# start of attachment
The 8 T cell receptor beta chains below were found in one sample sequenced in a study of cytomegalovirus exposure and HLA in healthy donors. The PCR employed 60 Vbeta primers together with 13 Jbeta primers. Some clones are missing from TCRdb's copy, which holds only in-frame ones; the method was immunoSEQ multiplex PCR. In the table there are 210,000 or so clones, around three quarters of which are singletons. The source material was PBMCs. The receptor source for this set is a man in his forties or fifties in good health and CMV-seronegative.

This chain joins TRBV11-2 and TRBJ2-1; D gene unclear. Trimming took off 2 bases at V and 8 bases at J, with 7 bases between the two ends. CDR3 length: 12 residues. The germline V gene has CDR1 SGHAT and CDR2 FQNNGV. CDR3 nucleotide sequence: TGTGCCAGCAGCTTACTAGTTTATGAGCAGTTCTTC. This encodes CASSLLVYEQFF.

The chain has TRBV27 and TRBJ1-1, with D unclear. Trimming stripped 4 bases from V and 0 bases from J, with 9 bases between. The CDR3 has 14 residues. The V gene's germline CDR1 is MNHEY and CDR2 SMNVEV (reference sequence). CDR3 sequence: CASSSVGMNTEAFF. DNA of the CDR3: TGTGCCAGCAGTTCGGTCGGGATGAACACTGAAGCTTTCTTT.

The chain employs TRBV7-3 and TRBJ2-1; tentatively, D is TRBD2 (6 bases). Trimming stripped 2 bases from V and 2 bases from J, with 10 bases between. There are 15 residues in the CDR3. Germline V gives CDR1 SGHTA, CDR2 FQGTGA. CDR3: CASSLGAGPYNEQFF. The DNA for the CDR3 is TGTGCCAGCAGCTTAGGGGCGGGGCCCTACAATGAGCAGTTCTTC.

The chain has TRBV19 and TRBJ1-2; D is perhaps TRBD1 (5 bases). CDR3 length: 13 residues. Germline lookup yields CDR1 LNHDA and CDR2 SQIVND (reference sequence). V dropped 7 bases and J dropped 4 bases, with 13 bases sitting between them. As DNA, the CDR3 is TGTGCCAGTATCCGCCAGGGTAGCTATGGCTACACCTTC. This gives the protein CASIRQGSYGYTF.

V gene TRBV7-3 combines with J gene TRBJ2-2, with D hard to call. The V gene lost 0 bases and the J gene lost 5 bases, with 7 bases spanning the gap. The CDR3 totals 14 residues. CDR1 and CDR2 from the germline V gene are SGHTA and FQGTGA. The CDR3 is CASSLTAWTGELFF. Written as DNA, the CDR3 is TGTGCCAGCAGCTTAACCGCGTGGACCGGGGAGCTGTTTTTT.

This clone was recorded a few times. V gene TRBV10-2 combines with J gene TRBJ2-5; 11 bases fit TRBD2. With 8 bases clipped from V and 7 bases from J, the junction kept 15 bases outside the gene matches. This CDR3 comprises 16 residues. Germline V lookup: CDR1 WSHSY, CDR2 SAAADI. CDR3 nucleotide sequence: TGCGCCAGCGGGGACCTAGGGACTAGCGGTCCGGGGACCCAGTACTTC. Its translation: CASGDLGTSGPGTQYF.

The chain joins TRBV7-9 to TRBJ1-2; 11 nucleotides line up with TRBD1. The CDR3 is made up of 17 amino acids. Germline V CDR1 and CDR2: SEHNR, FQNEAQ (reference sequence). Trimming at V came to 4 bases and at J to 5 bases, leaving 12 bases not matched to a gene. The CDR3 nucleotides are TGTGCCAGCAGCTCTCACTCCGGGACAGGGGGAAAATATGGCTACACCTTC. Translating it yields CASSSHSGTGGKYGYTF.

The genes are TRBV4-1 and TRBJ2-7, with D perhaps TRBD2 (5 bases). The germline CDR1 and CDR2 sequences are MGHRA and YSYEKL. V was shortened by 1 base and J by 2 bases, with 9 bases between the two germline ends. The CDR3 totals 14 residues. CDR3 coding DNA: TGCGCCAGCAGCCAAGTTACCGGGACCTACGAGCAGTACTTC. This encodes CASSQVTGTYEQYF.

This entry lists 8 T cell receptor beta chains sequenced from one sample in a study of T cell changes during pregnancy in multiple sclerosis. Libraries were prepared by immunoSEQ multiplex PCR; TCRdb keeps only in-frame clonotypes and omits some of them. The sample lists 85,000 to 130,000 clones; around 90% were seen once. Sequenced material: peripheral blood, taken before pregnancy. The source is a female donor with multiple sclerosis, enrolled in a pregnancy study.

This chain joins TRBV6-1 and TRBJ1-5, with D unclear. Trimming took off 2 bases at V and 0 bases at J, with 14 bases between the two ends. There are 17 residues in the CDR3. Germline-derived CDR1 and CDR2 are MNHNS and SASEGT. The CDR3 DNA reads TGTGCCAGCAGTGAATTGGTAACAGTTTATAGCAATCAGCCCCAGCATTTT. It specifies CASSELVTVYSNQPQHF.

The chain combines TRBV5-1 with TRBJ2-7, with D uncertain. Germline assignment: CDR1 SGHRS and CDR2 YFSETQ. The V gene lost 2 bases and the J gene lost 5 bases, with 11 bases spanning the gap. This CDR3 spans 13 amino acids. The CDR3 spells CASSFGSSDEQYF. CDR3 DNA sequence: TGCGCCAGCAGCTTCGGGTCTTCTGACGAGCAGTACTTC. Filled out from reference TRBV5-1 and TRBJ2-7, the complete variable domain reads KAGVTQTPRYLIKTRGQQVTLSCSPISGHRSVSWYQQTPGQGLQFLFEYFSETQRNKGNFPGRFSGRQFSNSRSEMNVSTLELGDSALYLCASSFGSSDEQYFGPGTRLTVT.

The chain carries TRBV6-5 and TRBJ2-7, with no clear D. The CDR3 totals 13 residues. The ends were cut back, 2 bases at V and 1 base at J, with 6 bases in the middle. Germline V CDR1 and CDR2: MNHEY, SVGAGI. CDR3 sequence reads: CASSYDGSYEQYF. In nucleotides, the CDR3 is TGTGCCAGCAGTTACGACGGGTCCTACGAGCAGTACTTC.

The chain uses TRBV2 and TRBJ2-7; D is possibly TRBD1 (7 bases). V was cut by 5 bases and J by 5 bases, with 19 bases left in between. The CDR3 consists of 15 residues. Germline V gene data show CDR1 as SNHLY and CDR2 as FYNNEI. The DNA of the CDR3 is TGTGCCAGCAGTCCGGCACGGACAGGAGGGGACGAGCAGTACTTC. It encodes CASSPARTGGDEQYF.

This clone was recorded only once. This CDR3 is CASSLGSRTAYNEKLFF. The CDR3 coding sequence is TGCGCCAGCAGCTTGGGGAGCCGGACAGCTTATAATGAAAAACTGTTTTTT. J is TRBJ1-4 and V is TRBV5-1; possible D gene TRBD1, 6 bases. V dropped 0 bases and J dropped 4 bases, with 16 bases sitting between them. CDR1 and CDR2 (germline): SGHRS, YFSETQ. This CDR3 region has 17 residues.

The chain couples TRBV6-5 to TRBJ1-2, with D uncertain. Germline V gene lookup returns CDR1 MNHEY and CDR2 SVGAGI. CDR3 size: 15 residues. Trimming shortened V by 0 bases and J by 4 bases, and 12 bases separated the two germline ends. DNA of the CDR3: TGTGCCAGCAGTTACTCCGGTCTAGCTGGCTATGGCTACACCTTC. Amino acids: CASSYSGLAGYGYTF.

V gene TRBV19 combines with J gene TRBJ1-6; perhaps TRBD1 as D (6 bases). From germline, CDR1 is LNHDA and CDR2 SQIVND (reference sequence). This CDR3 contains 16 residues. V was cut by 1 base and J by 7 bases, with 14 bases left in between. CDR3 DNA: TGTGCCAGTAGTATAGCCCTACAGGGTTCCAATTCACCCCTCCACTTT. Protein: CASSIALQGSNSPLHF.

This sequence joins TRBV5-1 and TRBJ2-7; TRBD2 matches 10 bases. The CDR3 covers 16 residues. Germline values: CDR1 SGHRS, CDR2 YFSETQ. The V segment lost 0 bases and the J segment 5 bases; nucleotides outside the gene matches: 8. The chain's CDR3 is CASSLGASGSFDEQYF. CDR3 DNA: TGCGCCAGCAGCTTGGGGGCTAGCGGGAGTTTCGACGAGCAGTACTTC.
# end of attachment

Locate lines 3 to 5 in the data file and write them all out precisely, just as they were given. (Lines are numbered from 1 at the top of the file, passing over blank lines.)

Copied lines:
The chain has TRBV27 and TRBJ1-1, with D unclear. Trimming stripped 4 bases from V and 0 bases from J, with 9 bases between. The CDR3 has 14 residues. The V gene's germline CDR1 is MNHEY and CDR2 SMNVEV (reference sequence). CDR3 sequence: CASSSVGMNTEAFF. DNA of the CDR3: TGTGCCAGCAGTTCGGTCGGGATGAACACTGAAGCTTTCTTT.

The chain employs TRBV7-3 and TRBJ2-1; tentatively, D is TRBD2 (6 bases). Trimming stripped 2 bases from V and 2 bases from J, with 10 bases between. There are 15 residues in the CDR3. Germline V gives CDR1 SGHTA, CDR2 FQGTGA. CDR3: CASSLGAGPYNEQFF. The DNA for the CDR3 is TGTGCCAGCAGCTTAGGGGCGGGGCCCTACAATGAGCAGTTCTTC.

The chain has TRBV19 and TRBJ1-2; D is perhaps TRBD1 (5 bases). CDR3 length: 13 residues. Germline lookup yields CDR1 LNHDA and CDR2 SQIVND (reference sequence). V dropped 7 bases and J dropped 4 bases, with 13 bases sitting between them. As DNA, the CDR3 is TGTGCCAGTATCCGCCAGGGTAGCTATGGCTACACCTTC. This gives the protein CASIRQGSYGYTF.